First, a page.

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Summer Boot Camp

Photographer: Diego Azubel


Running in its fifth year, the youth military summer camp first opened in 2008, when it only had a handful of students signed up. Today the camp caters to over 2,000 kids a year over a two month period. The camp is ran mainly by former military, police, and fire fighters, looking after kids ranging from 6 to 17 years of age, with 70 per cent being boys and 30 per cent girls.


The camp's average child is what it is known as the 'little emperor:' an overprotected kid, product of the one child policy who most likely does not know how to make his/her own bed. The vast majority of the parents enrolling their children for the one to four week program do so not just as a different option for kids to spend their summer vacations, but because they hope that a taste of army life and strict discipline will strengthen their character, teach them to be able to do things for themselves, less dependent on their parents or grandparents, and maybe even make them braver. Enrollment to the camp costs between 2,580 yuan (316 euro) and 9,280 yuan (1,140 euro) depending on the length of stay. The shortest program of 7 days costs 2,580 yuan (316 euro). Then there is a 12 days program for 4,680 yuan (575 euro), 20 days for 6,580 yuan (808 euro) and the longer 28 days program for 9,280 yuan (1,140 euro).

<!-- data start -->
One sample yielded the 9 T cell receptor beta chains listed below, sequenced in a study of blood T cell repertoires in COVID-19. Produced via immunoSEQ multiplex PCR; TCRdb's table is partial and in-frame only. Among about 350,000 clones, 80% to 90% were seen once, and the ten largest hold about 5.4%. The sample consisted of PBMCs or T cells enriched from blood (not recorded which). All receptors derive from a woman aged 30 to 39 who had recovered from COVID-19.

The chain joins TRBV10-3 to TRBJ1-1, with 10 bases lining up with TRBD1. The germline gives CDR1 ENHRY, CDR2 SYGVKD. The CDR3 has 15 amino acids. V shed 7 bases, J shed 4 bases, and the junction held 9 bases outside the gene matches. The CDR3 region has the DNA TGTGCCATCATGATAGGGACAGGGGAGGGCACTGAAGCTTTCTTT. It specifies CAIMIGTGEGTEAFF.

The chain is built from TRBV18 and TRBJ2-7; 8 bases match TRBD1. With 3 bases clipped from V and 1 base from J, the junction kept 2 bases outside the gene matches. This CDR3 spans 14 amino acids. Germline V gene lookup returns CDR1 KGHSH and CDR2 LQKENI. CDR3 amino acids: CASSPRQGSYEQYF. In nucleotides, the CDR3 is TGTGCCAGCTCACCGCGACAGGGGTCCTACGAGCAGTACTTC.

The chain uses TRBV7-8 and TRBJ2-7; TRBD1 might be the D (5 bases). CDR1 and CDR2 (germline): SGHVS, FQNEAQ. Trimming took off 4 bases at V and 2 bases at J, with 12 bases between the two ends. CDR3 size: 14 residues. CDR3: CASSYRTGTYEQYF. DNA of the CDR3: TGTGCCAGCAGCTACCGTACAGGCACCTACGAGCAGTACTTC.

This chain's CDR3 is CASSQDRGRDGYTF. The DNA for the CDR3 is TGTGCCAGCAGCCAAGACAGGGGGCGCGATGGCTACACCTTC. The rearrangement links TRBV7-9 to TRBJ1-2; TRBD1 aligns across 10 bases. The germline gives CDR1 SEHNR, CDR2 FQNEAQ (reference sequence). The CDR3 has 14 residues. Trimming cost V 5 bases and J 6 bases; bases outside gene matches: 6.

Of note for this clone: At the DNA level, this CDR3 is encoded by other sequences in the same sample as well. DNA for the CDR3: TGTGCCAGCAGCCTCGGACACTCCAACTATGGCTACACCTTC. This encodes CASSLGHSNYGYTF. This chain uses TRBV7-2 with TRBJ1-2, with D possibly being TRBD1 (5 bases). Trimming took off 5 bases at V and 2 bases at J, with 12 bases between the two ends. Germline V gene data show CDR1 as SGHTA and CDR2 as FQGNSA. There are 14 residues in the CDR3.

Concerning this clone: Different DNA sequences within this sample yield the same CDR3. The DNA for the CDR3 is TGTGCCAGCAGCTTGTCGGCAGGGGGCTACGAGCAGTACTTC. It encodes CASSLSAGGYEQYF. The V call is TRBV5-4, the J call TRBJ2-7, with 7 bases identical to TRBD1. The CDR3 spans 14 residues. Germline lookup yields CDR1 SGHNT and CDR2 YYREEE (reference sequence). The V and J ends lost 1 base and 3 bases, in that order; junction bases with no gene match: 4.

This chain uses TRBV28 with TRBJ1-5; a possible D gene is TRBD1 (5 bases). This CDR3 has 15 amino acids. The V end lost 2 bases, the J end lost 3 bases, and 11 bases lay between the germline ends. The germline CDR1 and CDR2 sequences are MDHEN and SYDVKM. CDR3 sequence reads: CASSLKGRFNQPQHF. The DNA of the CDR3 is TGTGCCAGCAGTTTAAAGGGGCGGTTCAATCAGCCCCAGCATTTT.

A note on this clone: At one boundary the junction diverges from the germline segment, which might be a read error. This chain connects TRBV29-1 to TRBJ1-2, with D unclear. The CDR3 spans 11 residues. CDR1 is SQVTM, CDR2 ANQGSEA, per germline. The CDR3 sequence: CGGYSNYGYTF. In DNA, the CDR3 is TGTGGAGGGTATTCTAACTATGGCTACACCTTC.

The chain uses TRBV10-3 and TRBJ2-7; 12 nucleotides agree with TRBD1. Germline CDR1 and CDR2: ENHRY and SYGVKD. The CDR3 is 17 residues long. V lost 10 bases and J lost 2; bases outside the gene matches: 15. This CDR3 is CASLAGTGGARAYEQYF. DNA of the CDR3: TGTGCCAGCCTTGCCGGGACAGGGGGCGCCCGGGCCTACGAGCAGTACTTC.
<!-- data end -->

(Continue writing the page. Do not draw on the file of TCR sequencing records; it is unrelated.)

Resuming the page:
An average day at the camp starts before 07:00am, when they must all brush their teeth, make their beds, air their tents by opening up the windows, and get themselves into their uniforms ready for the day's tasks. Depending on the program they are on, some will learn how to do their laundry, sit still at attention, march, go on treks, climb over an obstacles course, learn self-defense, survival skills, or go to the kitchen to learn how to make dumplings. Those students enrolled in the longer programs will at some point learn how to handle weapons, wear camouflage paint on their faces, and even go to a firing range to shoot not real bullets but air rifles. The atmosphere at the camp is one of camaraderie, and proof of that is that about 30 per cent of the students return the following year.